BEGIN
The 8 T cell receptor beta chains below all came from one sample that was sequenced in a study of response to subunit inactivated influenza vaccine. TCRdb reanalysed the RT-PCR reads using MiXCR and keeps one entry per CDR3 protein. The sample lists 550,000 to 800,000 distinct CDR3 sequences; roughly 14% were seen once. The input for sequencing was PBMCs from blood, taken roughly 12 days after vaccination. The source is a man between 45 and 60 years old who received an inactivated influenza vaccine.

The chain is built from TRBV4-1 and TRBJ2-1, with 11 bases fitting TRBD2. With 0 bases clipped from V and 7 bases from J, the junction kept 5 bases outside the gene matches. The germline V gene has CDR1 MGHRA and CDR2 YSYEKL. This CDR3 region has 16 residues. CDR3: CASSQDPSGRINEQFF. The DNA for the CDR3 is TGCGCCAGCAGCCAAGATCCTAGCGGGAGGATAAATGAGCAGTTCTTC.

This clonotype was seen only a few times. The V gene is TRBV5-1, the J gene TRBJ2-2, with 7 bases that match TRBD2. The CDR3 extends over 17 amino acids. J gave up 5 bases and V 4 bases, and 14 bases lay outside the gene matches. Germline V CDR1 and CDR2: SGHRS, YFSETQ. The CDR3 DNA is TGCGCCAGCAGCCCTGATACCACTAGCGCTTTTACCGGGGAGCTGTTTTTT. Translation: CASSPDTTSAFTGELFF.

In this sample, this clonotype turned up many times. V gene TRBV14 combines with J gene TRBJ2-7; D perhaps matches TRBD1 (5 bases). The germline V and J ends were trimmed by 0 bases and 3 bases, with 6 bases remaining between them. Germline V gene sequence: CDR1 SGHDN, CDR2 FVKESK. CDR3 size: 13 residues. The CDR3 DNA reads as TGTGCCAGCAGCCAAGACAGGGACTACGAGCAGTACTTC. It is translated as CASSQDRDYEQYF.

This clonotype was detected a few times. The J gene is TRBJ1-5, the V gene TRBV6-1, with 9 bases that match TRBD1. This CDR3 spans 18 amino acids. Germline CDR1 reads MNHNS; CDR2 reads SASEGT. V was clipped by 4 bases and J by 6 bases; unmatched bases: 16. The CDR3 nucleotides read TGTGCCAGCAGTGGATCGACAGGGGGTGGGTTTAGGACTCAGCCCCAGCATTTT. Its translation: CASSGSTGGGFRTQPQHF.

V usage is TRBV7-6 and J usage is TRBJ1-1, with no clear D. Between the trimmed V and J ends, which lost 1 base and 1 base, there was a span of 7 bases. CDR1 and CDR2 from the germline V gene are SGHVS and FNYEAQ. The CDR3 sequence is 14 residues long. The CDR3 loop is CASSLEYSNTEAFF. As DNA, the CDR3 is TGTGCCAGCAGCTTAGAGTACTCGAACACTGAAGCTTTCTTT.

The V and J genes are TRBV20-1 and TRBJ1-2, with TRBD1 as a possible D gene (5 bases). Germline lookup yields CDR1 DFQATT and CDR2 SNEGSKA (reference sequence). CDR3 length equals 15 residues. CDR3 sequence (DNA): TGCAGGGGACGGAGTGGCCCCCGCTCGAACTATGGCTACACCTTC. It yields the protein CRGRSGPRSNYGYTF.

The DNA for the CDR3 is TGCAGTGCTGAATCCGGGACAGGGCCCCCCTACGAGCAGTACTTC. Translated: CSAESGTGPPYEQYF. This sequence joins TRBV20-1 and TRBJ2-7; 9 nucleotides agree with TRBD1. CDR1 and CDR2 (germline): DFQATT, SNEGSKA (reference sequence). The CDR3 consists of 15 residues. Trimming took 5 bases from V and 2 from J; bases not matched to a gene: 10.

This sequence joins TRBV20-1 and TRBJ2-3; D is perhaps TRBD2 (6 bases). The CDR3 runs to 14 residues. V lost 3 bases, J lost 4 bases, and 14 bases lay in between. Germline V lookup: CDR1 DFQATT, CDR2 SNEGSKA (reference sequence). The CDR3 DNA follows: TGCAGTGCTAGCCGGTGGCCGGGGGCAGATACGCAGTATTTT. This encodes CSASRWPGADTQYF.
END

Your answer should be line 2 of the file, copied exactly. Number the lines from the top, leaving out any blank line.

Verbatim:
The chain is built from TRBV4-1 and TRBJ2-1, with 11 bases fitting TRBD2. With 0 bases clipped from V and 7 bases from J, the junction kept 5 bases outside the gene matches. The germline V gene has CDR1 MGHRA and CDR2 YSYEKL. This CDR3 region has 16 residues. CDR3: CASSQDPSGRINEQFF. The DNA for the CDR3 is TGCGCCAGCAGCCAAGATCCTAGCGGGAGGATAAATGAGCAGTTCTTC.